Ten seconds after stage separation, Centaur ignited its RL10C-1 engine to begin its first burn of the mission. Eight seconds later the payload fairing separated from the nose of the rocket. At this point, official coverage of the mission entered a news blackout, except for confirmation of a successful launch following spacecraft separation.
Centaur will likely make two burns prior to spacecraft separation, with its first lasting about eleven minutes to establish an initial parking orbit. Following a coast of about ten minutes, Centaur will restart its engine for a second burn of about four minutes to reach geostationary transfer orbit.
Shortly after this burn concludes, the NROL-52 payload will separate from Centaur. The deployment orbit is expected to be around 1,100 by 35,800 kilometers (680 by 22,200 miles, 590 by 19,300 nautical miles), with inclination of about 18.7 degrees.
Following spacecraft separation, Centaur will make a further burn to deorbit itself, with reentry expected to occur over the Pacific Ocean, to the south of Hawaii.
ULA later confirmed the mission was a success.
The launch was sixth and final Atlas V launch of 2017, as well as being the seventh launch of the year for United Launch Alliance and the fourth for the National Reconnaissance Office.
ULA will next be in action on 10 November when the company’s venerable Delta II rocket will deploy the JPSS-1 weather satellite for the National Oceanic and Atmospheric Administration (NOAA), before the company’s final launch of the year on 13 December carries another NRO payload, NROL-47, aboard a Delta IV.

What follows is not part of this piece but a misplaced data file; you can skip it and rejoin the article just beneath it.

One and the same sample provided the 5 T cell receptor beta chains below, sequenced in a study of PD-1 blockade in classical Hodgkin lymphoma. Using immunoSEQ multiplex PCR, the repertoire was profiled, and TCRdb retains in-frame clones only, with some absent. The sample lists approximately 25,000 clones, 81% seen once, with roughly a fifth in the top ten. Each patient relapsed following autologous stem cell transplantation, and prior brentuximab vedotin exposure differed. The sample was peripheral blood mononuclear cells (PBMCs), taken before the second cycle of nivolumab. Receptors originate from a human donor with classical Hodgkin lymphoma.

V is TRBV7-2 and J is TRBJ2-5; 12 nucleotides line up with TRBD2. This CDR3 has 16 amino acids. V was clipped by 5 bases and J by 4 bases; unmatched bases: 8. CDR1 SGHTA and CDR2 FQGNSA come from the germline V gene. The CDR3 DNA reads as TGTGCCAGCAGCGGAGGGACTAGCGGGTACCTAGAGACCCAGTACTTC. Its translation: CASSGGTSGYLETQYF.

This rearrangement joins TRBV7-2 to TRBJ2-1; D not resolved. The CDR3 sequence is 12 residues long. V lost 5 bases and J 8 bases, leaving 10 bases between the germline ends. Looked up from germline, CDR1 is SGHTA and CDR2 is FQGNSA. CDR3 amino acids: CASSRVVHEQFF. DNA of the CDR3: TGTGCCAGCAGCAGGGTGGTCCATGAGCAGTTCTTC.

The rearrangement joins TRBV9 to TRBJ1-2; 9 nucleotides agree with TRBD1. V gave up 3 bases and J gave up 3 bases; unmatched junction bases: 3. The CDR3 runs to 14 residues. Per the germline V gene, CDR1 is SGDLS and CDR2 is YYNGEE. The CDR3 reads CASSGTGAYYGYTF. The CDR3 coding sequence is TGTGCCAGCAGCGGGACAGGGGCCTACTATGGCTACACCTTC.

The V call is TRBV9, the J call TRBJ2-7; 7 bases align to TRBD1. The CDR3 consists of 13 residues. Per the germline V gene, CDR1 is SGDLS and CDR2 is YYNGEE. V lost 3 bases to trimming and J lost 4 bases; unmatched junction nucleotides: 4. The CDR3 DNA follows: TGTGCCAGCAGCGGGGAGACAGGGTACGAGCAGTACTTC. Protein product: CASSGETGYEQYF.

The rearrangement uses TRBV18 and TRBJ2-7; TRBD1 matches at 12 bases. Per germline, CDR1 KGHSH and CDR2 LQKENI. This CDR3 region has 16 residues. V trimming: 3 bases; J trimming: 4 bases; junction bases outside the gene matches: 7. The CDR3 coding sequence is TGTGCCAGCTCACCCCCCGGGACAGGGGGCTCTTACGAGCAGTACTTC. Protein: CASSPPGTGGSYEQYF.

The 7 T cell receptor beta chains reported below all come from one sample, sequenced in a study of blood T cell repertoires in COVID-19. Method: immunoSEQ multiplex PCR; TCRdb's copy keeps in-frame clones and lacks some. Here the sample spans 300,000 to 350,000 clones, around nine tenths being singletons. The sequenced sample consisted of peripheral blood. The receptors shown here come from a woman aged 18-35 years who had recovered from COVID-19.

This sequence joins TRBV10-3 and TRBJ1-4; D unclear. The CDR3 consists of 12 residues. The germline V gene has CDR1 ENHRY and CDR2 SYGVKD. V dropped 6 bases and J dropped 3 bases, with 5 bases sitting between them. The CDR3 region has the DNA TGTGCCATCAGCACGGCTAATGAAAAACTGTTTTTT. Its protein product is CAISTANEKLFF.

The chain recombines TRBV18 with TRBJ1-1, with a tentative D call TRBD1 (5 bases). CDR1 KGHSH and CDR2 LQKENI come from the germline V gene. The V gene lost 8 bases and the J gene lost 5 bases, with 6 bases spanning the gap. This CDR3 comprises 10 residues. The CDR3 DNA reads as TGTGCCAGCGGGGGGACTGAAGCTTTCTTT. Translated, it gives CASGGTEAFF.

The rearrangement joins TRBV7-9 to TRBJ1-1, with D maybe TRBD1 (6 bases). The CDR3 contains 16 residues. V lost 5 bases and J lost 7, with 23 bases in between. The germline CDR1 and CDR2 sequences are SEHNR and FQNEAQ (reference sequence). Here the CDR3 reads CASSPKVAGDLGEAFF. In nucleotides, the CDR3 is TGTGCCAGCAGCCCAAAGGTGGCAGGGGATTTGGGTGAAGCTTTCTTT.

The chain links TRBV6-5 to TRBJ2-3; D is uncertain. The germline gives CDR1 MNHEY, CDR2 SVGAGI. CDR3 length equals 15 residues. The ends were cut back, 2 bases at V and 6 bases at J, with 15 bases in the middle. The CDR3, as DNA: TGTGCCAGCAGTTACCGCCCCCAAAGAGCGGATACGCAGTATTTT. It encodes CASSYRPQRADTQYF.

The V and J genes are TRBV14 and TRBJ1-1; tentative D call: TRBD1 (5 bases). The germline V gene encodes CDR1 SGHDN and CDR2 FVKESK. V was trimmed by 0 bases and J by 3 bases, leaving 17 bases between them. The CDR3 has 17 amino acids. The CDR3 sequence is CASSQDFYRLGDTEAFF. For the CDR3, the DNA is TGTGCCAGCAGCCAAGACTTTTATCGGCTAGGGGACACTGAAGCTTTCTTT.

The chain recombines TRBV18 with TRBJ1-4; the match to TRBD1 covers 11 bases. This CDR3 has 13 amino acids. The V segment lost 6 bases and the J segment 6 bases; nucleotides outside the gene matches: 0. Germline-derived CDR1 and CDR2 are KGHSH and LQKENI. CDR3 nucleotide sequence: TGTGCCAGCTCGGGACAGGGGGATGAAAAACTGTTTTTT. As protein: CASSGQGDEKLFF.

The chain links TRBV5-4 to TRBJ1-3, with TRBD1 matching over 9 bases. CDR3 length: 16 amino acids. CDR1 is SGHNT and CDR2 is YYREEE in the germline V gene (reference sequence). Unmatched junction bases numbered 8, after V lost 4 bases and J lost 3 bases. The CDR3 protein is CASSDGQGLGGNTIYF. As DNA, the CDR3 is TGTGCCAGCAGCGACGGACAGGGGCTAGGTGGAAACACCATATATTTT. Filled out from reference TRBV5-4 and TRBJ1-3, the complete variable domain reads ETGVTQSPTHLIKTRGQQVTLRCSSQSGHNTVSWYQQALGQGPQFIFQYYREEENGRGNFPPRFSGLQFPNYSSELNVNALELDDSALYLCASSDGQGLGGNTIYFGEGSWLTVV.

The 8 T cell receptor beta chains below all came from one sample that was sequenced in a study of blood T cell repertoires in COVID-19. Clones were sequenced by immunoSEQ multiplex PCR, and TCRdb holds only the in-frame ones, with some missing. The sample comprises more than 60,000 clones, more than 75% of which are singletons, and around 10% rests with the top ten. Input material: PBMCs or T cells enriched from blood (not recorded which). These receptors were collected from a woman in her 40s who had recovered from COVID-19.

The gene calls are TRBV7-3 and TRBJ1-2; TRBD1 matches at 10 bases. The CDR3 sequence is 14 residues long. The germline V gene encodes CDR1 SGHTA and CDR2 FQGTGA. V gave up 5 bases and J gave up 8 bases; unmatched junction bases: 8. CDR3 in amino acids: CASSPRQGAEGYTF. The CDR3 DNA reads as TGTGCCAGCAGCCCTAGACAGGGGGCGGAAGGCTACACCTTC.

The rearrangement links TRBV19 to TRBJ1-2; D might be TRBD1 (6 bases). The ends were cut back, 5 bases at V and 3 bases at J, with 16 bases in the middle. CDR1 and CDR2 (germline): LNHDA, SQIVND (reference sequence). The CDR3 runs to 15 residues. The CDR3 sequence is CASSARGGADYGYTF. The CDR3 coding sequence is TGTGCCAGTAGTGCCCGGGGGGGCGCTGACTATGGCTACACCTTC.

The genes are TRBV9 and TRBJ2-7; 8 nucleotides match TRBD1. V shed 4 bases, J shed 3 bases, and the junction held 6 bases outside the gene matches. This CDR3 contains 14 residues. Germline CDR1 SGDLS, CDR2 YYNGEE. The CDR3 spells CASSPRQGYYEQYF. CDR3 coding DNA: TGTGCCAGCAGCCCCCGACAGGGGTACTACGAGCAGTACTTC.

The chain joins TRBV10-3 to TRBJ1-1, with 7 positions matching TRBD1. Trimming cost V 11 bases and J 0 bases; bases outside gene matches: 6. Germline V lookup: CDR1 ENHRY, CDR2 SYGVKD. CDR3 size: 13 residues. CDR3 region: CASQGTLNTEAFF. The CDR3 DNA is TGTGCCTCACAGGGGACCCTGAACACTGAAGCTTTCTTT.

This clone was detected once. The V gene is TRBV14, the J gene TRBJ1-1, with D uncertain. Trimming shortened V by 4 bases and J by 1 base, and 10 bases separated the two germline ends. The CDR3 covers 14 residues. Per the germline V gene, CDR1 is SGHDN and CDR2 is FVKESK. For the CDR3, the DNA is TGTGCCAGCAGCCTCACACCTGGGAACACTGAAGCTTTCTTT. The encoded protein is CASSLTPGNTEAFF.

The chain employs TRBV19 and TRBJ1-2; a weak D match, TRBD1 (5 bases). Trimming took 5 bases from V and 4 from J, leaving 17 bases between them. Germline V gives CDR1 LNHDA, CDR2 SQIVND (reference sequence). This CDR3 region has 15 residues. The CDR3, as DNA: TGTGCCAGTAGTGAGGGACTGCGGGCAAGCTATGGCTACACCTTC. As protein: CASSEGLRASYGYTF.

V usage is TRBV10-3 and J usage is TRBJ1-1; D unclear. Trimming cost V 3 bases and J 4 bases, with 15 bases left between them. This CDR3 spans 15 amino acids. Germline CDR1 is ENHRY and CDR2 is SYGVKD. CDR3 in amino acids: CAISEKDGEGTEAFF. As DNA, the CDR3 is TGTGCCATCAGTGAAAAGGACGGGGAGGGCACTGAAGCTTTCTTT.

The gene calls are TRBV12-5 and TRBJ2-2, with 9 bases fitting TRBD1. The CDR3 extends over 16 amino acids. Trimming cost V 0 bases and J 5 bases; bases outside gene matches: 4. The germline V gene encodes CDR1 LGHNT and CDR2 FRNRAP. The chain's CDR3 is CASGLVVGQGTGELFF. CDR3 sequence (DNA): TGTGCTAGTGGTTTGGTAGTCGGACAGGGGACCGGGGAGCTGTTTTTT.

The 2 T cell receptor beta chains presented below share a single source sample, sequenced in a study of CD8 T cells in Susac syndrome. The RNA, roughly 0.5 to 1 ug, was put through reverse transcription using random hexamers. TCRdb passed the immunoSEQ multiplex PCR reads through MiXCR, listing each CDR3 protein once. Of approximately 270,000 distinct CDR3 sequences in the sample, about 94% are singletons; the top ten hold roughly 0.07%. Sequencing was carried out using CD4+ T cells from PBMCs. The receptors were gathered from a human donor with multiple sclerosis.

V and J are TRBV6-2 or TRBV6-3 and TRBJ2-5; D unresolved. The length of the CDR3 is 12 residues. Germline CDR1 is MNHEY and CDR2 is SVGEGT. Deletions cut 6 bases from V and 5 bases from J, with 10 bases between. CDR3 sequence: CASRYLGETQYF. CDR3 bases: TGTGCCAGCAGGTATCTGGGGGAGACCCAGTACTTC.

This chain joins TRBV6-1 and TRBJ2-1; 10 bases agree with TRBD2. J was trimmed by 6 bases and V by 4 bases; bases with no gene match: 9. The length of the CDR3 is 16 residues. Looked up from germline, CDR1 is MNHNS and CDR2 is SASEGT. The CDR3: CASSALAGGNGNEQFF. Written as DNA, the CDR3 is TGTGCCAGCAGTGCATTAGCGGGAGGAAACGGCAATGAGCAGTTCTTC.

Three of Atlas’ missions this year have carried NRO payloads – in addition to this NROL-52 launch, the NROL-42 mission late last month deployed a signals intelligence satellite and before that March’s NROL-79 mission deployed a pair of Intruder satellites to monitor the positions of ships at sea from their radio transmissions.
The first Atlas V launch of the year occurred on 21 January, when the rocket deployed the third geostationary missile detection satellite of the Space Based Infrared System (SBIRS) program.
The rocket’s two other missions in 2017 carried Orbital ATK’s OA-7 Cygnus mission on the first leg of a mission to resupply the International Space Station in April, and NASA’s TDRS-M communications satellite in August. The next Atlas launch is currently scheduled for no earlier than 18 January, beginning 2018 as it began 2017 with the launch of a SBIRS satellite, SBIRS-GEO-4.
NROL-52 is expected to lift off hours after the sixtieth anniversary of the world’s first orbital launch. At 19:28 UTC on Friday, 4 October 1957 the Soviet Union launched a modified R-7 missile from Site 1/5 at what is now the Baikonur Cosmodrome, carrying the Prosteyshiy Sputnik 1 (PS-1 – commonly known as Sputnik 1) satellite into low Earth orbit.
Since then over 5,000 launches have reached orbit and many other attempts have fallen short. Ten countries – the Soviet Union, United States, France, Japan, the People’s Republic of China, the United Kingdom, India, Israel, Iran and North Korea – a European multinational partnership and private companies have developed rockets capable of launching satellites, while many more countries have launched their spacecraft aboard other nations’ rockets.
Spacecraft have visited all of the planets of the Solar System, humans have walked upon the moon and undertaken complex and long-term missions in Earth orbit in collaboration between many nations.
With companies like SpaceX revolutionising the space launch industry and making plans to put humans on Mars in the coming decades, China making progress with its space station program and NASA developing its Space Launch System and Deep Space Gateway to enable human exploration beyond Earth orbit, the face of space exploration could change as much in the next sixty years as it has in the last sixty.